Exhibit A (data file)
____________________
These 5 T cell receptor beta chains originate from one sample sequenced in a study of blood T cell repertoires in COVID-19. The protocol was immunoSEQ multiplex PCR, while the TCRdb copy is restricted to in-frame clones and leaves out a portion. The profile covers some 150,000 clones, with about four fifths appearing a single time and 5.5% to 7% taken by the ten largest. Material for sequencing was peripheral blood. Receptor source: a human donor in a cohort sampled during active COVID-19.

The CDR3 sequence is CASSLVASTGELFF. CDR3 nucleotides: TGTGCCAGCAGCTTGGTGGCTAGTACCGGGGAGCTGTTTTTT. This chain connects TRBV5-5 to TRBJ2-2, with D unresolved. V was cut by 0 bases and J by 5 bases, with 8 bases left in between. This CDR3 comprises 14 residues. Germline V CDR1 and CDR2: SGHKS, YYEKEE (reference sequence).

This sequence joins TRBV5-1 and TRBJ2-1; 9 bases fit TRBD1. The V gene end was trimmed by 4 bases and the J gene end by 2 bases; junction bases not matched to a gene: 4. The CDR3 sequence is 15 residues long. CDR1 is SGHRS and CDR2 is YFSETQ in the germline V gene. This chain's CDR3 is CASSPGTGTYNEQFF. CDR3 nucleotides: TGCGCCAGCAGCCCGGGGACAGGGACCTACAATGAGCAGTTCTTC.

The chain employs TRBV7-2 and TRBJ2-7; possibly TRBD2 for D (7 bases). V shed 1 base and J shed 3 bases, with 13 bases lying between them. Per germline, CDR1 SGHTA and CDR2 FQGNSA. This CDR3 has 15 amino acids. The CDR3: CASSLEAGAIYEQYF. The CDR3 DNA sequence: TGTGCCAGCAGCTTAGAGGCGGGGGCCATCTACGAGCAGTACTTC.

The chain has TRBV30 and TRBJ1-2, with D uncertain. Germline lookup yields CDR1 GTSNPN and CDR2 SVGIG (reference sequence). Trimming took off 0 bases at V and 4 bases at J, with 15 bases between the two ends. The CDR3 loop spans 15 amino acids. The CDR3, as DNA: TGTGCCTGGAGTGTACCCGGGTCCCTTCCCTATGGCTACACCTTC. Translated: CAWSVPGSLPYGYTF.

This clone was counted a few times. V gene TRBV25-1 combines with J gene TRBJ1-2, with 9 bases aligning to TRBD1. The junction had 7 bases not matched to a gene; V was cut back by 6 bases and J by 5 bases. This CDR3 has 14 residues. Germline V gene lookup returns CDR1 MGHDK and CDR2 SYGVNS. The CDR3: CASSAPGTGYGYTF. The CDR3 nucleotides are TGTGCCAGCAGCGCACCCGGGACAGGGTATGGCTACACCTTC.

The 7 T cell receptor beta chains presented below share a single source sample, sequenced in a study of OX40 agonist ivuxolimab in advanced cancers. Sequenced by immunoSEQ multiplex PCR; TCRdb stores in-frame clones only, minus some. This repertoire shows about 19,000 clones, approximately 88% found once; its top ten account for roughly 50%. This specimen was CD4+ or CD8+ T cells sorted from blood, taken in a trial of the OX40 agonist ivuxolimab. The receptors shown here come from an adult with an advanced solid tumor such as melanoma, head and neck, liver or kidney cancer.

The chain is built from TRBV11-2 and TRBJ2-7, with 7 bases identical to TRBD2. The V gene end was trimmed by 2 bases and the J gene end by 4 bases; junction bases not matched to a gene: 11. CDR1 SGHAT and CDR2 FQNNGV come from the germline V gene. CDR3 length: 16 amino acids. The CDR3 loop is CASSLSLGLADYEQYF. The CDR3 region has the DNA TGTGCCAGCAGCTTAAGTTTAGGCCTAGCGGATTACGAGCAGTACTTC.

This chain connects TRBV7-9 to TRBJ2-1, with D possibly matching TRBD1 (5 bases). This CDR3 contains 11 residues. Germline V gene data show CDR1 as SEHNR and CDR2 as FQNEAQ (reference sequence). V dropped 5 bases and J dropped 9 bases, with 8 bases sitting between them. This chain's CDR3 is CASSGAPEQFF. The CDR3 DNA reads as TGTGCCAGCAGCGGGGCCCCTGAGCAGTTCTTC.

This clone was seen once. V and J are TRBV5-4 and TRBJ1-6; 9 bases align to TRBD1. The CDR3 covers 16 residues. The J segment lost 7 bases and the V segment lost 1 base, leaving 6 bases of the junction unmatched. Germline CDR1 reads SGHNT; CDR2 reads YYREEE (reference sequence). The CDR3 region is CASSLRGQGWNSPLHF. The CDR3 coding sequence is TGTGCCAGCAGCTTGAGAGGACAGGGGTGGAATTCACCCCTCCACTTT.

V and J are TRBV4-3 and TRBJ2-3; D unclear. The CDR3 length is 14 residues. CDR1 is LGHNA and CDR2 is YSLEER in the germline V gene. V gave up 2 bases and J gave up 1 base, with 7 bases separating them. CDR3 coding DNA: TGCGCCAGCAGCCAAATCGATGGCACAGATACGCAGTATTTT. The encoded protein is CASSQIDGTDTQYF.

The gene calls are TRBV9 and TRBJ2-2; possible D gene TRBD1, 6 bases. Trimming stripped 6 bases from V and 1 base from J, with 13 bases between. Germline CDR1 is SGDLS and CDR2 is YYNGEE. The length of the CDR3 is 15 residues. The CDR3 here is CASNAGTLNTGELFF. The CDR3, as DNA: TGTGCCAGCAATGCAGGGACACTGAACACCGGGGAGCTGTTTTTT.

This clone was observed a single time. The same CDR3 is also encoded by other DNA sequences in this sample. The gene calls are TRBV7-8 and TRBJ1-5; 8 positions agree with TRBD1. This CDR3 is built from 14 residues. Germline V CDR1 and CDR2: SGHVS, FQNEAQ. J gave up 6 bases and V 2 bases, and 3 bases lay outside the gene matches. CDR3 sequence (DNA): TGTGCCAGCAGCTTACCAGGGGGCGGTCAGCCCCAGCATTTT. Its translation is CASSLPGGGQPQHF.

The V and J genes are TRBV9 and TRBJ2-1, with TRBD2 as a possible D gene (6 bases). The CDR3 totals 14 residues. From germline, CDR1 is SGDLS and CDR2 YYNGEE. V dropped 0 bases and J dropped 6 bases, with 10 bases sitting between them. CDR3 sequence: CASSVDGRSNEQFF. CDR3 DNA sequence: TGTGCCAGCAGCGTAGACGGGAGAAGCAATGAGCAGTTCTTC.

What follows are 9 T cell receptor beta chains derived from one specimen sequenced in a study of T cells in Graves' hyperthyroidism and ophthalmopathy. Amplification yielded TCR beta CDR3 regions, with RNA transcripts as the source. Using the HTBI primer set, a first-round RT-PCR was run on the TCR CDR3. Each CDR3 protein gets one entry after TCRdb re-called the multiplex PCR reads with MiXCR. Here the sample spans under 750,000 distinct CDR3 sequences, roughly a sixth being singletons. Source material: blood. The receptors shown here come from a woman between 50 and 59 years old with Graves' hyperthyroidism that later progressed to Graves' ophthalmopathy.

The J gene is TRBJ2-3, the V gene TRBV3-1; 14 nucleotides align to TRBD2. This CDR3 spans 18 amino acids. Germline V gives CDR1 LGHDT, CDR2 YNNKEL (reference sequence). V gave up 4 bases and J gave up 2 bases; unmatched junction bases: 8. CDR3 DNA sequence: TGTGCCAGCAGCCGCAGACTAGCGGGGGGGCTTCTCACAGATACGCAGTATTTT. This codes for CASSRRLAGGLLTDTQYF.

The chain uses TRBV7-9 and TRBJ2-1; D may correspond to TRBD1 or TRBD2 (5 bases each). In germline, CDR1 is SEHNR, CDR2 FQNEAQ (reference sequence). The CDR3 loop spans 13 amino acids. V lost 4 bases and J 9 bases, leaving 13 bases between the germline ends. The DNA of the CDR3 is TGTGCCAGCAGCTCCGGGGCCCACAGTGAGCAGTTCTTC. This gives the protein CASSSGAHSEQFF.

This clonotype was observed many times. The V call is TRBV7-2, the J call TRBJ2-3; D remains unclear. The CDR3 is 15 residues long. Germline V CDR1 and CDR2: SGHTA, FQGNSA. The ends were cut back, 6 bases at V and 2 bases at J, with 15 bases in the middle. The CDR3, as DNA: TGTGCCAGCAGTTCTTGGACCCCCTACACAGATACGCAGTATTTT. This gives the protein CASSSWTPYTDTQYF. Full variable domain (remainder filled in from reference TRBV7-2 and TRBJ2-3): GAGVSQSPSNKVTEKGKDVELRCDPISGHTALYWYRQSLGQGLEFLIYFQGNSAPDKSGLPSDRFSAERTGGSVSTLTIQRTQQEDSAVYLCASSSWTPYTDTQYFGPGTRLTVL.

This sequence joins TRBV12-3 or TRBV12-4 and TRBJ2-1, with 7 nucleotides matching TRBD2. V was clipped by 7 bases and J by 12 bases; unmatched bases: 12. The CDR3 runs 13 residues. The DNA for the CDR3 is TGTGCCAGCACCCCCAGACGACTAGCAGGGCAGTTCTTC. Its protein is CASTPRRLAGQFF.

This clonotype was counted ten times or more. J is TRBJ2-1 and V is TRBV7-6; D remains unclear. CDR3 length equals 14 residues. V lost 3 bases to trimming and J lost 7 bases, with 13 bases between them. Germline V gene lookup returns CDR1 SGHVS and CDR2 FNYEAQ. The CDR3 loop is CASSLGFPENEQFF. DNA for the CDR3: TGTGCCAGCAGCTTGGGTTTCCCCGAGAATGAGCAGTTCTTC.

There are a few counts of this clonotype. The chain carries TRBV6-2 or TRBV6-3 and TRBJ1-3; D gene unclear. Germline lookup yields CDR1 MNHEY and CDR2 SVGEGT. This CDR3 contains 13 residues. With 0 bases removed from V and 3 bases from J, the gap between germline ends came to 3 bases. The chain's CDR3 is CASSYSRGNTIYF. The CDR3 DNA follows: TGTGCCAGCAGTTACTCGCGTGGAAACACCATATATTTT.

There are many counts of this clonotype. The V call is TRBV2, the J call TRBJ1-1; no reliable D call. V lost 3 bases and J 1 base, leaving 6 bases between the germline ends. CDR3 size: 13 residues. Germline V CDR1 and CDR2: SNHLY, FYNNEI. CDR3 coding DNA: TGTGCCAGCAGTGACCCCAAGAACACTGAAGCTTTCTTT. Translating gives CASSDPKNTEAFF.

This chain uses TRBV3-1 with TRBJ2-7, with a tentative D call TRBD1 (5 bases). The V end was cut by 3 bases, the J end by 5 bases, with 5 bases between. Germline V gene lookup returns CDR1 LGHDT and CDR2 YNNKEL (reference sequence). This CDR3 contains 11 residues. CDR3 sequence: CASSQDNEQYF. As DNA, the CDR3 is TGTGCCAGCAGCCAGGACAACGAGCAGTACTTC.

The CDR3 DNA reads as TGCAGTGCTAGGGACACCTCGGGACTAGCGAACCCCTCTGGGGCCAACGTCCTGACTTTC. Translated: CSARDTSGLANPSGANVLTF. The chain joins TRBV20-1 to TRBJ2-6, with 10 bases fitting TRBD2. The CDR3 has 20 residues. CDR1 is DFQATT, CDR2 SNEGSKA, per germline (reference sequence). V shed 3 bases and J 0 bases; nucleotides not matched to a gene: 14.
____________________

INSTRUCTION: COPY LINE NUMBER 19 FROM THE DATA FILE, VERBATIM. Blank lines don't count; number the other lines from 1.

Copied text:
This sequence joins TRBV12-3 or TRBV12-4 and TRBJ2-1, with 7 nucleotides matching TRBD2. V was clipped by 7 bases and J by 12 bases; unmatched bases: 12. The CDR3 runs 13 residues. The DNA for the CDR3 is TGTGCCAGCACCCCCAGACGACTAGCAGGGCAGTTCTTC. Its protein is CASTPRRLAGQFF.